Social-good rock star Jessica Jackley helps students transform themselves into problem-solvers.

The Economist honored Jackley with its 2011 No Boundaries award for cofounding the microlending site, Kiva.org. Photo by Lynne DeLade

“Just get started,” Jessica Jackley advises students in her class, Entrepreneurial Design for Social Change. “Whether it’s something very small, or whether you have a grand vision for a huge endeavor, just start taking steps in that direction.”

She’s the perfect role model. A Barer Visiting Fellow at Drew’s Center on Religion, Culture & Conflict (CRCC), Jackley is one of the country’s best-known social entrepreneurs. While still in her 20s she co-founded Kiva.org, the website that enables web users to make small loans to small business people all over the globe.

Jackley, 35, a 2007 graduate of Stanford Business School, eventually took her skills to the for-profit sector, facilitating crowdfunding for U.S. startups. But her personal story of making a difference in the world continues to inspire. First she worked for a nonprofit in Africa after college. Then—dreaming of alleviating poverty there and in other developing countries—she merged microfinance and the internet.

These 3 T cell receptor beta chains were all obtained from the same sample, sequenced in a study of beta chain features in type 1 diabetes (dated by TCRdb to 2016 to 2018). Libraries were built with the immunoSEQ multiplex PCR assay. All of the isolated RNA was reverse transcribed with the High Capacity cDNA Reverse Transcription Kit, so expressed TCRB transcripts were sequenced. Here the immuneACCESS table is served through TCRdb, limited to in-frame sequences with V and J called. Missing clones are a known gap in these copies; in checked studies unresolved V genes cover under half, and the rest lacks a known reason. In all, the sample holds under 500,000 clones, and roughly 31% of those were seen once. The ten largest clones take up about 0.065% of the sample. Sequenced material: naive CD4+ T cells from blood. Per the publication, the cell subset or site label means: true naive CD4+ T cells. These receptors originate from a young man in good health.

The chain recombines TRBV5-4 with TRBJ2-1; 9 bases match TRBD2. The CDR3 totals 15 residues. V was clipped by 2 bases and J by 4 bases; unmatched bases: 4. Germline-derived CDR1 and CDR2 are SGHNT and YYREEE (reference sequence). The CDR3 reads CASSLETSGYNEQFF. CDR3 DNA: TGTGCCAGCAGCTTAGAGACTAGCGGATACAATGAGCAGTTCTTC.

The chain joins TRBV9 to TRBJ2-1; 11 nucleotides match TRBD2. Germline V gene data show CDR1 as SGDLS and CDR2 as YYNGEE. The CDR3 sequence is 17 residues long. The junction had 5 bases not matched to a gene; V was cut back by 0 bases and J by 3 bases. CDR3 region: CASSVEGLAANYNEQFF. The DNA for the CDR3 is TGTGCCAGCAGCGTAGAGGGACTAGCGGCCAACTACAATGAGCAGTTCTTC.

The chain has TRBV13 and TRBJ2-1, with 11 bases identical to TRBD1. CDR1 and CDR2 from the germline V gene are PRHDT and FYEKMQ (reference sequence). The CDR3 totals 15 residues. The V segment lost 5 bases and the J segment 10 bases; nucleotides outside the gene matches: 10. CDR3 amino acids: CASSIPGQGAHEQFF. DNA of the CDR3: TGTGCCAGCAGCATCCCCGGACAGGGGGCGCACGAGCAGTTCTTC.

One requirement of her class is that students identify and develop a real-life project. “What I want them to do is create something that solves a problem,” she says. Students are devising plans to make Drew greener, to promote the study of science and math, to help local restaurants waste less food and to help upgrade services at a community center. “The social enterpreneurship world is nothing exclusive or far away —it’s a world students can opt into, at any time, by taking action.”

Jackley and her husband, writer and religion scholar Reza Aslan, the 2012-2013 Wallerstein Distinguished Professor at the CRCC, lecture together on global transformation in the digital age.—Mary Jo Patterson

Video

Watch Jackley’s TED Talk, Poverty, Money and Love.